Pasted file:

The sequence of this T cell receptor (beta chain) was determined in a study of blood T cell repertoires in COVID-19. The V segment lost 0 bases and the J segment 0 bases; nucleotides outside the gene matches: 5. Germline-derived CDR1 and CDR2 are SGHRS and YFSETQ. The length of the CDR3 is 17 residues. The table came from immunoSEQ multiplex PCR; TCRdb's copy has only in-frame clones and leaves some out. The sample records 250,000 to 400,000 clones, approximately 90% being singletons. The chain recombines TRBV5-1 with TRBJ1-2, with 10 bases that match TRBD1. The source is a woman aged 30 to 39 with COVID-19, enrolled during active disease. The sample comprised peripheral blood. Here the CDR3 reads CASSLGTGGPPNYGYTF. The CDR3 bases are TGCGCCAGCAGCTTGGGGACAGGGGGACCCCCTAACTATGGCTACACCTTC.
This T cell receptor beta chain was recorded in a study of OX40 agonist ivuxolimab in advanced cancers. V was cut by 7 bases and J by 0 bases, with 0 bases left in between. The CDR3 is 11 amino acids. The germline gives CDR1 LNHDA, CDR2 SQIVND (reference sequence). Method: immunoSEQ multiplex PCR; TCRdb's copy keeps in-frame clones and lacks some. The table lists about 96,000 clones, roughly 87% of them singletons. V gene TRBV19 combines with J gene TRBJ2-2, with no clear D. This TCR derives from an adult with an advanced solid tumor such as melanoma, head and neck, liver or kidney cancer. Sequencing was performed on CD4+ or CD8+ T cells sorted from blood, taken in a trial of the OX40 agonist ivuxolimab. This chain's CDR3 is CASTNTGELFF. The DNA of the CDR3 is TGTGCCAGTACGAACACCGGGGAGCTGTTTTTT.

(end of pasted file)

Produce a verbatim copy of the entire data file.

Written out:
The sequence of this T cell receptor (beta chain) was determined in a study of blood T cell repertoires in COVID-19. The V segment lost 0 bases and the J segment 0 bases; nucleotides outside the gene matches: 5. Germline-derived CDR1 and CDR2 are SGHRS and YFSETQ. The length of the CDR3 is 17 residues. The table came from immunoSEQ multiplex PCR; TCRdb's copy has only in-frame clones and leaves some out. The sample records 250,000 to 400,000 clones, approximately 90% being singletons. The chain recombines TRBV5-1 with TRBJ1-2, with 10 bases that match TRBD1. The source is a woman aged 30 to 39 with COVID-19, enrolled during active disease. The sample comprised peripheral blood. Here the CDR3 reads CASSLGTGGPPNYGYTF. The CDR3 bases are TGCGCCAGCAGCTTGGGGACAGGGGGACCCCCTAACTATGGCTACACCTTC.
This T cell receptor beta chain was recorded in a study of OX40 agonist ivuxolimab in advanced cancers. V was cut by 7 bases and J by 0 bases, with 0 bases left in between. The CDR3 is 11 amino acids. The germline gives CDR1 LNHDA, CDR2 SQIVND (reference sequence). Method: immunoSEQ multiplex PCR; TCRdb's copy keeps in-frame clones and lacks some. The table lists about 96,000 clones, roughly 87% of them singletons. V gene TRBV19 combines with J gene TRBJ2-2, with no clear D. This TCR derives from an adult with an advanced solid tumor such as melanoma, head and neck, liver or kidney cancer. Sequencing was performed on CD4+ or CD8+ T cells sorted from blood, taken in a trial of the OX40 agonist ivuxolimab. This chain's CDR3 is CASTNTGELFF. The DNA of the CDR3 is TGTGCCAGTACGAACACCGGGGAGCTGTTTTTT.